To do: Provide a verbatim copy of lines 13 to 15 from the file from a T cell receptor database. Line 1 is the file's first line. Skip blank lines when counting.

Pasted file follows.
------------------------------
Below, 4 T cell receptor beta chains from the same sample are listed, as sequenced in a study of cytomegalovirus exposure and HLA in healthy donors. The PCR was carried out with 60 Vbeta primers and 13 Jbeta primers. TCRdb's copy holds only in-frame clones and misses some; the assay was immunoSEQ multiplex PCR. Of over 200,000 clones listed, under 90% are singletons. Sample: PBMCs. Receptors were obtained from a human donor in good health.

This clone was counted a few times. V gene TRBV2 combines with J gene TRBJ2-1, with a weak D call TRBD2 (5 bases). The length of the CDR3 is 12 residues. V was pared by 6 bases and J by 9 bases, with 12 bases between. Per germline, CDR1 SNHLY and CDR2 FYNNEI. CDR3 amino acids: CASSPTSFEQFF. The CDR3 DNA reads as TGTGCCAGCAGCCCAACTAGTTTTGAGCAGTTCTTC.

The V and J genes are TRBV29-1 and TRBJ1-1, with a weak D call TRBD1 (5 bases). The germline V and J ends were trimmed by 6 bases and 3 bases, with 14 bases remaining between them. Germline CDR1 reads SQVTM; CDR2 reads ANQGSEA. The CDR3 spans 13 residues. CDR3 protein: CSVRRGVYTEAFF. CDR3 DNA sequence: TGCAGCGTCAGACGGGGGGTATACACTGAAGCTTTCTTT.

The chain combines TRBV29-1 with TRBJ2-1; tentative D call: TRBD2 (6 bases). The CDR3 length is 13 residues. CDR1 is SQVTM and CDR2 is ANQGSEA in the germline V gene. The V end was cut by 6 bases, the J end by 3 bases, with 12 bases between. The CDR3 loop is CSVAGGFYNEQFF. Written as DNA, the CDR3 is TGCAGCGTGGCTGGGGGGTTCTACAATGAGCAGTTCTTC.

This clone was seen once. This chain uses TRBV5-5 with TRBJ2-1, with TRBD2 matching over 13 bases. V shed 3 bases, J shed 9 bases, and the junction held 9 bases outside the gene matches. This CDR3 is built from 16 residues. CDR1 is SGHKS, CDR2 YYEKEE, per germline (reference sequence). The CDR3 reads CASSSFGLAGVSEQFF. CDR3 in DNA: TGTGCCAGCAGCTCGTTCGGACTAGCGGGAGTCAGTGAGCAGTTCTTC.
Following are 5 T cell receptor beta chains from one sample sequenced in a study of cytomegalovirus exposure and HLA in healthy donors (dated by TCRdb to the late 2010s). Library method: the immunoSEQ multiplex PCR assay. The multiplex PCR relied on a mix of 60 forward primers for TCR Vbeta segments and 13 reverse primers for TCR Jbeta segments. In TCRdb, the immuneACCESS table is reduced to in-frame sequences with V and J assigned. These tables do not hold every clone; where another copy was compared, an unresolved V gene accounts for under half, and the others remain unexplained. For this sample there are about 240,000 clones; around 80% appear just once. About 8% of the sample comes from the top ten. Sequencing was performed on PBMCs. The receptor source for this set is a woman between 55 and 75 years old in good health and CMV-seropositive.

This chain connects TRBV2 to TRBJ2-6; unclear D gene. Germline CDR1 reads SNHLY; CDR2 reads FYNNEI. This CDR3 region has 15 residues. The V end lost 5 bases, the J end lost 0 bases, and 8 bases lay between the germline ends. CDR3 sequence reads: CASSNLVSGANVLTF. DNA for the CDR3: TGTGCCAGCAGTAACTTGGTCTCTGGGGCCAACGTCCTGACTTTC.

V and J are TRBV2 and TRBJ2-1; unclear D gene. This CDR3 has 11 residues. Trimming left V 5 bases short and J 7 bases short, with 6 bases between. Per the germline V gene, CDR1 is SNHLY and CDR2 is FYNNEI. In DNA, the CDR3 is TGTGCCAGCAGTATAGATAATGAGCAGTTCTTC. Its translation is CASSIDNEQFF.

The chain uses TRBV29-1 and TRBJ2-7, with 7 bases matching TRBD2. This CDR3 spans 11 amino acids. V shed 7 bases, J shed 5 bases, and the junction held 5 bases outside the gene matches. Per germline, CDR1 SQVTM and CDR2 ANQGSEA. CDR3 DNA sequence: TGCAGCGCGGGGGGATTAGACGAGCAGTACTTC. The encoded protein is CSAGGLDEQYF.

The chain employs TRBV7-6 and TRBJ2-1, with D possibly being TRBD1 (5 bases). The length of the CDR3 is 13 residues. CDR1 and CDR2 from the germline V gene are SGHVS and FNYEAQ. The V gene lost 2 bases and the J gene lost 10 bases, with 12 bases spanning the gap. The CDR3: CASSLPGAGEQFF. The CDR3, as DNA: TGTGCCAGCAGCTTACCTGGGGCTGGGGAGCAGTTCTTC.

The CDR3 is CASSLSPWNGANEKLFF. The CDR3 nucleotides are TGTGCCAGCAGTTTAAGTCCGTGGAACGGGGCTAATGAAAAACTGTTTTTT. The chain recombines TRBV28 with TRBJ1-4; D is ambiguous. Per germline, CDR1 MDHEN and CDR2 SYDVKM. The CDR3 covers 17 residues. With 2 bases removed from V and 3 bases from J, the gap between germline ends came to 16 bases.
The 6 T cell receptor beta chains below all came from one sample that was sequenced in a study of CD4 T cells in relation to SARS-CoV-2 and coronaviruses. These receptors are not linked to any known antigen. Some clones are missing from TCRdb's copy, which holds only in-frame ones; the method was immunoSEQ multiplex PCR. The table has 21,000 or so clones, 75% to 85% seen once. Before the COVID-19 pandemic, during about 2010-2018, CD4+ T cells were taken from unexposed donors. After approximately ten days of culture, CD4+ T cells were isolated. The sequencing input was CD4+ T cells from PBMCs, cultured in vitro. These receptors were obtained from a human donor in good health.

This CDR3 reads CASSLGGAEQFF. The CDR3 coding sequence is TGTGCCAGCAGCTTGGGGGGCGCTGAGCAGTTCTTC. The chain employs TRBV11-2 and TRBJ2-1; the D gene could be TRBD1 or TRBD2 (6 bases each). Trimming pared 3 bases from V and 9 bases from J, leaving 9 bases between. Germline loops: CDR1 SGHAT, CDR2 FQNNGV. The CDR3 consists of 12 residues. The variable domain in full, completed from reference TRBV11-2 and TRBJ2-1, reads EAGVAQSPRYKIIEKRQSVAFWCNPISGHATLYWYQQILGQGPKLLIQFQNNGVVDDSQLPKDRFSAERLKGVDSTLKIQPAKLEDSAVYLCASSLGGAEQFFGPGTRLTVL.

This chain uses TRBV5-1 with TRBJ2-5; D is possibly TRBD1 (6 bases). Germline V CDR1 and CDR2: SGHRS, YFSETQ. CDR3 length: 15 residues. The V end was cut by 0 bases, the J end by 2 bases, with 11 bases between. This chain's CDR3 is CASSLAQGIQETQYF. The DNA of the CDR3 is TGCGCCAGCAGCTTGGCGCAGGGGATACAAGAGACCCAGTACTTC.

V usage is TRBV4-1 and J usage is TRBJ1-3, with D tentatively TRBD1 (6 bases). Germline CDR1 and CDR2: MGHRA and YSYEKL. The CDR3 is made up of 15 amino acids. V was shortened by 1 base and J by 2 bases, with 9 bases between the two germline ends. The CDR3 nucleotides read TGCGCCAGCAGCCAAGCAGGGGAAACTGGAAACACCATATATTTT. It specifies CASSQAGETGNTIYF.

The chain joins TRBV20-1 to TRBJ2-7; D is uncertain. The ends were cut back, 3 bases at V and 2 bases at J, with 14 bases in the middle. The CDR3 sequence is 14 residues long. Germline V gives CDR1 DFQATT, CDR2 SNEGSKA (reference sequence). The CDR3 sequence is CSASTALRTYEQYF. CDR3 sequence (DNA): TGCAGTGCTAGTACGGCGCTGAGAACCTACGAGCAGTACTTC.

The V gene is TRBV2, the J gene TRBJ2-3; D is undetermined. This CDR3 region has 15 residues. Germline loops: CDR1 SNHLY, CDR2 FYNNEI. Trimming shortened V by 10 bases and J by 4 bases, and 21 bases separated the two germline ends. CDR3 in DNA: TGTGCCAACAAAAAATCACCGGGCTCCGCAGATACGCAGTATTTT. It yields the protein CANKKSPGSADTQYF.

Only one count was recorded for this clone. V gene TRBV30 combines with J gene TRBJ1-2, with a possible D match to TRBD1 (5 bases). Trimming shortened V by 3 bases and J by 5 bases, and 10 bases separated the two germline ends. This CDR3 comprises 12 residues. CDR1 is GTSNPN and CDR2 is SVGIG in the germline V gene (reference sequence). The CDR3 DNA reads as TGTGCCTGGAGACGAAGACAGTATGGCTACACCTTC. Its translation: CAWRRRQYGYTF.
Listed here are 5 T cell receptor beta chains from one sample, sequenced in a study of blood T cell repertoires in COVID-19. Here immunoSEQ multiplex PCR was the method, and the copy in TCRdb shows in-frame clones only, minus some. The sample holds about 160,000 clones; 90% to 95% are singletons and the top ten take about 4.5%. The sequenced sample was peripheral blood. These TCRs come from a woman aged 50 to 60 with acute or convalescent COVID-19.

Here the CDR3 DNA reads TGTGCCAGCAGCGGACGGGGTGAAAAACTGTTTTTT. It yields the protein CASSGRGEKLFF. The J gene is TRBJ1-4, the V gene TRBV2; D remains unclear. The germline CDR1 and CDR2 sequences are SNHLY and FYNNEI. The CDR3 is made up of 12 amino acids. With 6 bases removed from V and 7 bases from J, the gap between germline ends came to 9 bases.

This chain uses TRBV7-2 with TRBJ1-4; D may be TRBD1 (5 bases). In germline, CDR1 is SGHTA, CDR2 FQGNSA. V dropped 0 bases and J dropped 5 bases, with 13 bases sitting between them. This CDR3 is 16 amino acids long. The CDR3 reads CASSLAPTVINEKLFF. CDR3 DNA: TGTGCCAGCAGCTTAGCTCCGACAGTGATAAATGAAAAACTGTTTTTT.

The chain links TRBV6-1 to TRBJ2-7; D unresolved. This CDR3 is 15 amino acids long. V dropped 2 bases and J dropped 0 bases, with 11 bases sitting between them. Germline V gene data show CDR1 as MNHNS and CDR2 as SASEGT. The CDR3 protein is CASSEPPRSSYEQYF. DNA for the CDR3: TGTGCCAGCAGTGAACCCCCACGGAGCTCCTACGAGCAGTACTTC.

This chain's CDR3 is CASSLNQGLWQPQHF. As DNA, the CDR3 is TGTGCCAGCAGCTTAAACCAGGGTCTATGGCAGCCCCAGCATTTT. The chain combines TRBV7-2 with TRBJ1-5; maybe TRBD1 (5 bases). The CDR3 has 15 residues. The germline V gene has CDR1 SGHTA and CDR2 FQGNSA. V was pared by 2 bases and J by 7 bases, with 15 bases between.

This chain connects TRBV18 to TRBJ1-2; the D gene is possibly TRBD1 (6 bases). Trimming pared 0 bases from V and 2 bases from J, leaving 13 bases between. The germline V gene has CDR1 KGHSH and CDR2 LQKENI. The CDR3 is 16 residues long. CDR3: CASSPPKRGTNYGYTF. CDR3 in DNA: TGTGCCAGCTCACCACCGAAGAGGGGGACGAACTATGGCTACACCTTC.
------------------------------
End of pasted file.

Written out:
This CDR3 reads CASSLGGAEQFF. The CDR3 coding sequence is TGTGCCAGCAGCTTGGGGGGCGCTGAGCAGTTCTTC. The chain employs TRBV11-2 and TRBJ2-1; the D gene could be TRBD1 or TRBD2 (6 bases each). Trimming pared 3 bases from V and 9 bases from J, leaving 9 bases between. Germline loops: CDR1 SGHAT, CDR2 FQNNGV. The CDR3 consists of 12 residues. The variable domain in full, completed from reference TRBV11-2 and TRBJ2-1, reads EAGVAQSPRYKIIEKRQSVAFWCNPISGHATLYWYQQILGQGPKLLIQFQNNGVVDDSQLPKDRFSAERLKGVDSTLKIQPAKLEDSAVYLCASSLGGAEQFFGPGTRLTVL.

This chain uses TRBV5-1 with TRBJ2-5; D is possibly TRBD1 (6 bases). Germline V CDR1 and CDR2: SGHRS, YFSETQ. CDR3 length: 15 residues. The V end was cut by 0 bases, the J end by 2 bases, with 11 bases between. This chain's CDR3 is CASSLAQGIQETQYF. The DNA of the CDR3 is TGCGCCAGCAGCTTGGCGCAGGGGATACAAGAGACCCAGTACTTC.

V usage is TRBV4-1 and J usage is TRBJ1-3, with D tentatively TRBD1 (6 bases). Germline CDR1 and CDR2: MGHRA and YSYEKL. The CDR3 is made up of 15 amino acids. V was shortened by 1 base and J by 2 bases, with 9 bases between the two germline ends. The CDR3 nucleotides read TGCGCCAGCAGCCAAGCAGGGGAAACTGGAAACACCATATATTTT. It specifies CASSQAGETGNTIYF.